The latest edition of the classical Value Investing text by Benjamin Graham — Warren Buffett's mentor — is missing nearly eleven chapters.
First written by Graham, with the help of his student and co-author David Dodd, Security Analysis introduced a completely new paradigm to the field of finance and is now available in several editions; each of which has its pros and cons.
"At Ben’s memorial service, Dave Dodd, Ben’s co-author, told how he had got involved in the book. It seems that Ben was asked to teach a course at Columbia University on investments and he agreed to do it with the stipulation that he would only do so if someone would take notes. Dave Dodd, a young instructor, volunteered and took copious notes at each of Ben’s lectures. Ben, using the notes, then went ahead and wrote Security Analysis. As Dave said, Ben did the work but he insisted that Dave get credit by being co-author."
1st Edition (1934)
Pros: Collectible first edition. In print.
Cons: Outdated by Graham's standards.
The preface to this edition describes how the title is somewhat misleading, as the book is far more comprehensive in its approach; addressing concepts and principles of investment as well, and not just the analysis of securities. The preface also mentions approaching fixed-value investments using the Spinozian term "from the viewpoint of calamity".
The contents of this edition are outdated even by the authors' standards. However, this edition is currently in print and has value as a collectible.
"The real secret to investing is that there is no secret to investing. Every important aspect of value investing has been made available to the public many times over, beginning in 1934 with the first edition of Security Analysis."
2nd Edition (1940)
Pros: In print. No co-authors.
Cons: Possibly outdated by Graham's standards.
Graham and Dodd themselves explain the update in their preface to the book as follows.
"The lapse of six years since first publication of this work supplies the excuse, if not the necessity, for the present comprehensive revision ... We have revised our text with a number of objectives in view. There are weaknesses to be corrected and some new judgments to be substituted."
This edition too is currently in print, and was also used as the foundation for the most recently published 6th edition.
3rd Edition (1951)
Pros: Original authors. In print.
Cons: Not the final edition by the original authors. One co-author (Charles Tatham Jr).
This is the last edition written by Graham and Dodd while they were faculty members of Columbia. Incidentally, this is also the last edition written by Graham and Dodd themselves that's currently in print.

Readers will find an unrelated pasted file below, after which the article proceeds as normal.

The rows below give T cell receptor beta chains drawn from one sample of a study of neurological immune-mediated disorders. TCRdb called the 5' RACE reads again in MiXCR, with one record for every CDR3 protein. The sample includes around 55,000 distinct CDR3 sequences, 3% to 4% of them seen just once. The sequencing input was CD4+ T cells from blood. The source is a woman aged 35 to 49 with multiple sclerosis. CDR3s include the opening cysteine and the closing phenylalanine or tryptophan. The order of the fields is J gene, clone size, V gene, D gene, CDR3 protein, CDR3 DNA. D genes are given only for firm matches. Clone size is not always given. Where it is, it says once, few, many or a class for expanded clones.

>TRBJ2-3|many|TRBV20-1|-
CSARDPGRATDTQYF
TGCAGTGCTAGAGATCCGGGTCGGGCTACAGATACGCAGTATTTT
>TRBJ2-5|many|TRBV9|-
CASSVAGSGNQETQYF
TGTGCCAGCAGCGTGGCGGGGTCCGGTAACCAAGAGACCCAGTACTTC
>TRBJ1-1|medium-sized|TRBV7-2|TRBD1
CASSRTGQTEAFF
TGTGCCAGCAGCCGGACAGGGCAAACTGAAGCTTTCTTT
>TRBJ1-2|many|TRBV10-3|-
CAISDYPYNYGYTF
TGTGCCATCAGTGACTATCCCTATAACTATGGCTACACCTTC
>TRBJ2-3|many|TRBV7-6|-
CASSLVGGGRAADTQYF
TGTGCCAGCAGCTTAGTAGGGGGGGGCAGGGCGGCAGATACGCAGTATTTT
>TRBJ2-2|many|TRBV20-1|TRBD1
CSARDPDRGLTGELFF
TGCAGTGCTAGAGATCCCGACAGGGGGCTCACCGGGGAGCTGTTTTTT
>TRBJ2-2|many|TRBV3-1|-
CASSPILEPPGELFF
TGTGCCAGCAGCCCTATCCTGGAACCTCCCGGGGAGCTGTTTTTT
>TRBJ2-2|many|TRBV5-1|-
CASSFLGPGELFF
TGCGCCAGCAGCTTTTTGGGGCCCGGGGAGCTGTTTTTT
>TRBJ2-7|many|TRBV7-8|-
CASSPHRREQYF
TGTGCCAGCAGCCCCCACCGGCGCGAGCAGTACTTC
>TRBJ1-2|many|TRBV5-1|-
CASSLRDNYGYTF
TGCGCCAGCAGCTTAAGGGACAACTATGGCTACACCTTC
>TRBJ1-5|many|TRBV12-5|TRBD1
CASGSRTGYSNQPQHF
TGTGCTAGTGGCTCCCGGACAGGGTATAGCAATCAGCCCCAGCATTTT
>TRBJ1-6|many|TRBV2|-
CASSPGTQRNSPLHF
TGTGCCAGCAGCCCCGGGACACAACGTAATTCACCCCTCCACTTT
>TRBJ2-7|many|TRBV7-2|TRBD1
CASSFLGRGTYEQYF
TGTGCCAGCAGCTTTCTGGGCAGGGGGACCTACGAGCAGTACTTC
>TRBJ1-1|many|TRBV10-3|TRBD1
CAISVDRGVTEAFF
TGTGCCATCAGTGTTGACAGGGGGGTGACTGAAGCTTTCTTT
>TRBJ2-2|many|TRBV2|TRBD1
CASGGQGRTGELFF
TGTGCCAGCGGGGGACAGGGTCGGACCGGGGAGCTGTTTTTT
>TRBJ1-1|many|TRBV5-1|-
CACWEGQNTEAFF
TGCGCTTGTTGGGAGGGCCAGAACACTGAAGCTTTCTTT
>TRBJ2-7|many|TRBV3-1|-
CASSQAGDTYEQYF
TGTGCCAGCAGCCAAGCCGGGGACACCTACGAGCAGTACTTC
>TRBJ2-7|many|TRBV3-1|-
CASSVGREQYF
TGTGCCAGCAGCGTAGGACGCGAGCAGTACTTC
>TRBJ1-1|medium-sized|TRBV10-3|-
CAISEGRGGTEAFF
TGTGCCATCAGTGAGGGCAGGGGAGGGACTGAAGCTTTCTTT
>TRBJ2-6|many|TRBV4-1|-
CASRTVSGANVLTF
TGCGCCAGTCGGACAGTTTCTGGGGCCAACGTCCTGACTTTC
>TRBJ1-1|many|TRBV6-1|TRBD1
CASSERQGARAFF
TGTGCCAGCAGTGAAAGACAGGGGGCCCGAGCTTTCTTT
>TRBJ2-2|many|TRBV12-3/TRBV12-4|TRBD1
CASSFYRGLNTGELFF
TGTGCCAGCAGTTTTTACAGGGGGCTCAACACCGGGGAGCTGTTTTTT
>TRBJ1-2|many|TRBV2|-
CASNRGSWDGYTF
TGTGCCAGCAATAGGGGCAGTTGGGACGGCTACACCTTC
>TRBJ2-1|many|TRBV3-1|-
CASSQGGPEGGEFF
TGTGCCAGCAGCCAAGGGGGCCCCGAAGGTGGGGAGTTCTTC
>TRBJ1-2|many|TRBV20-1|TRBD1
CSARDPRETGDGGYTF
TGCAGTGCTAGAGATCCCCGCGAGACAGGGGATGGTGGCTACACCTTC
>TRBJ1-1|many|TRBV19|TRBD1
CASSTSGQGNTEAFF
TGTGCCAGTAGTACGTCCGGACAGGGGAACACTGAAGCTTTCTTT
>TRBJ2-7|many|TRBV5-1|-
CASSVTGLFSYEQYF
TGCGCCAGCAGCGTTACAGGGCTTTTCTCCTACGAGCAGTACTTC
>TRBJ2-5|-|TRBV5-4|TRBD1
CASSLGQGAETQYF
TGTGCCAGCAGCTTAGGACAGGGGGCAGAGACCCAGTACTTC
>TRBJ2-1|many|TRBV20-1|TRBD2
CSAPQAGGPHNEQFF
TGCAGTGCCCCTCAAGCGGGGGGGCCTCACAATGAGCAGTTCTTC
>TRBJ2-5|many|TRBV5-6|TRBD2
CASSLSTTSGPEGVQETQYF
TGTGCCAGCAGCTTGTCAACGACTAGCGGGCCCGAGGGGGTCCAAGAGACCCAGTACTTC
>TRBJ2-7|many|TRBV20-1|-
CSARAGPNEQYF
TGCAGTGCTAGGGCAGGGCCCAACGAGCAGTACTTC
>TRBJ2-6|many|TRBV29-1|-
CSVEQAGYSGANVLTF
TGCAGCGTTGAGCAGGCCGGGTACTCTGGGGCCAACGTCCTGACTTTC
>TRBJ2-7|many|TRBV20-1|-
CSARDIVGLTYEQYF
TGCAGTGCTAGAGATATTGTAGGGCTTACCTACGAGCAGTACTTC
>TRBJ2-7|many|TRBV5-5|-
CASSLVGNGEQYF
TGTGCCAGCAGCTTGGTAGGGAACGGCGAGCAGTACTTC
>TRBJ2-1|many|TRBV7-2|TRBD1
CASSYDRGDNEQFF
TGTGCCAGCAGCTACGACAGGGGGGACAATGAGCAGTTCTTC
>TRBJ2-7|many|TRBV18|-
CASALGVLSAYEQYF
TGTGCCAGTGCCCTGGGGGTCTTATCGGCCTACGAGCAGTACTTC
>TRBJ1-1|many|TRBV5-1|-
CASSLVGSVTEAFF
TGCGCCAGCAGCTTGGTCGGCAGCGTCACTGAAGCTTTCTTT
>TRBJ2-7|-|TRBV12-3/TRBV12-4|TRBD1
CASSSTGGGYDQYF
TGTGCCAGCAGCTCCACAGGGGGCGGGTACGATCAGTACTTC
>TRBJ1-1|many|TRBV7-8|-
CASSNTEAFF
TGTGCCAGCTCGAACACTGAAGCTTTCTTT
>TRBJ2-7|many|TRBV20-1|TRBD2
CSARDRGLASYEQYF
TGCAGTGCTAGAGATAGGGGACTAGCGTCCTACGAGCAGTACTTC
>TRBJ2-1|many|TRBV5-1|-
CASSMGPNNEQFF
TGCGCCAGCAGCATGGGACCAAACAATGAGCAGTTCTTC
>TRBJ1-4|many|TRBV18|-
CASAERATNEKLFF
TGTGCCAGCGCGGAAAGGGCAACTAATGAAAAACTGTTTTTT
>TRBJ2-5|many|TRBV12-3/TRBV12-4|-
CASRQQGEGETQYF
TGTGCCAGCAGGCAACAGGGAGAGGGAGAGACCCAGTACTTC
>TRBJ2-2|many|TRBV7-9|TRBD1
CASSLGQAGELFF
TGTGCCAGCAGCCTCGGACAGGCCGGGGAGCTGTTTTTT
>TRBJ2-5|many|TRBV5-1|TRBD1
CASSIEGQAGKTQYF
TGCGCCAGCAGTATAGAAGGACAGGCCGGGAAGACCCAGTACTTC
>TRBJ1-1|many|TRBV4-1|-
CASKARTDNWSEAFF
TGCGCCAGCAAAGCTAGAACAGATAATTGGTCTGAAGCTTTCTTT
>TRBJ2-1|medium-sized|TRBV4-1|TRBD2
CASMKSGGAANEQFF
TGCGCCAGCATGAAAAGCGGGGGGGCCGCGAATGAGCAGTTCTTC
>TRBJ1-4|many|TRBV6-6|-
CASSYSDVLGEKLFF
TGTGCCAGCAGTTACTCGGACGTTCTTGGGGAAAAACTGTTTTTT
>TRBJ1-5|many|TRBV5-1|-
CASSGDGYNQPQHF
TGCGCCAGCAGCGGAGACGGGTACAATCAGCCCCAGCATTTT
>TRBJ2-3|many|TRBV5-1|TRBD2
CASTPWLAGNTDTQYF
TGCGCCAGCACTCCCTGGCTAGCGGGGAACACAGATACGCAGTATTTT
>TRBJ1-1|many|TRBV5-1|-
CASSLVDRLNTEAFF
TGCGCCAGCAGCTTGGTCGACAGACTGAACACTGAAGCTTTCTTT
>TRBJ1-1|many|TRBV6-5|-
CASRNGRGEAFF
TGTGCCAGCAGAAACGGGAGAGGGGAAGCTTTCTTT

This book includes several major changes which are explained in the preface. These include improvements to both the structure of the book, and actual content on common stock analysis and management relations. The content on public utilities is addressed with the collaboration of Charles Tatham Jr.
The preface also advises the investor to rely more on income producing assets than on currency during times of war.
4th Edition (1962)
Pros: Final edition by the original authors.
Cons: Not in print. One co-author (Sidney Cottle).
This is the last edition written by Graham and Dodd themselves, and was co-authored with Sidney Cottle. The preface describes this edition as "broadening the portions of the book which deal with trends and growth stocks".
This edition is not currently in print, but is available on Amazon (non-referral link).
5th Edition (1988)
Cons: Multiple new contributors.
Published 25 years after the last edition, this edition was released after Graham's time; and has updates by Sidney Cottle, Roger F. Murray and Frank E. Block.
In his preface to this edition, David Dodd explains the qualifications of the various contributors. Dodd also mentions how Graham was the original inspiration and advocate for the CFA institute.
6th Edition (2008)
Pros: Foreword by Warren Buffett. Preface by Seth Klarman.
Cons: Outdated by Graham's standards. Eleven missing chapters.
The most recent version in print, this book is based on the 2nd edition. It has a foreword by Warren Buffett, a preface by Seth Klarman, and nearly 200 pages of commentary by several other renowned Value Investors.
"My intellectual odyssey ended, however, when I met Ben and Dave, first through their writings and then in person. They laid out a roadmap for investing that I have now been following for 57 years. There's been no reason to look for another."
However, the 6th edition has been severely criticized for omitting nearly eleven chapters; which now need to be accessed online using a CD that comes with the book.
The 2nd edition is the last version with no involvement from anyone other than the original authors (Graham assisted by Dodd), and is also recommended by Buffett. The 3rd edition is a good alternative for readers who prefer the latest version by the original authors that's currently in print. The 4th edition is ideal for readers who want the final word on the subject by the original authors.
Note: Previous editions of The Intelligent Investor appear to be more faithful to Graham as well.
What Buffett Says
Buffett recommends the 2nd edition of Security Analysis, saying that was the last version with no influence by anyone other than Graham (with Dodd assisting him).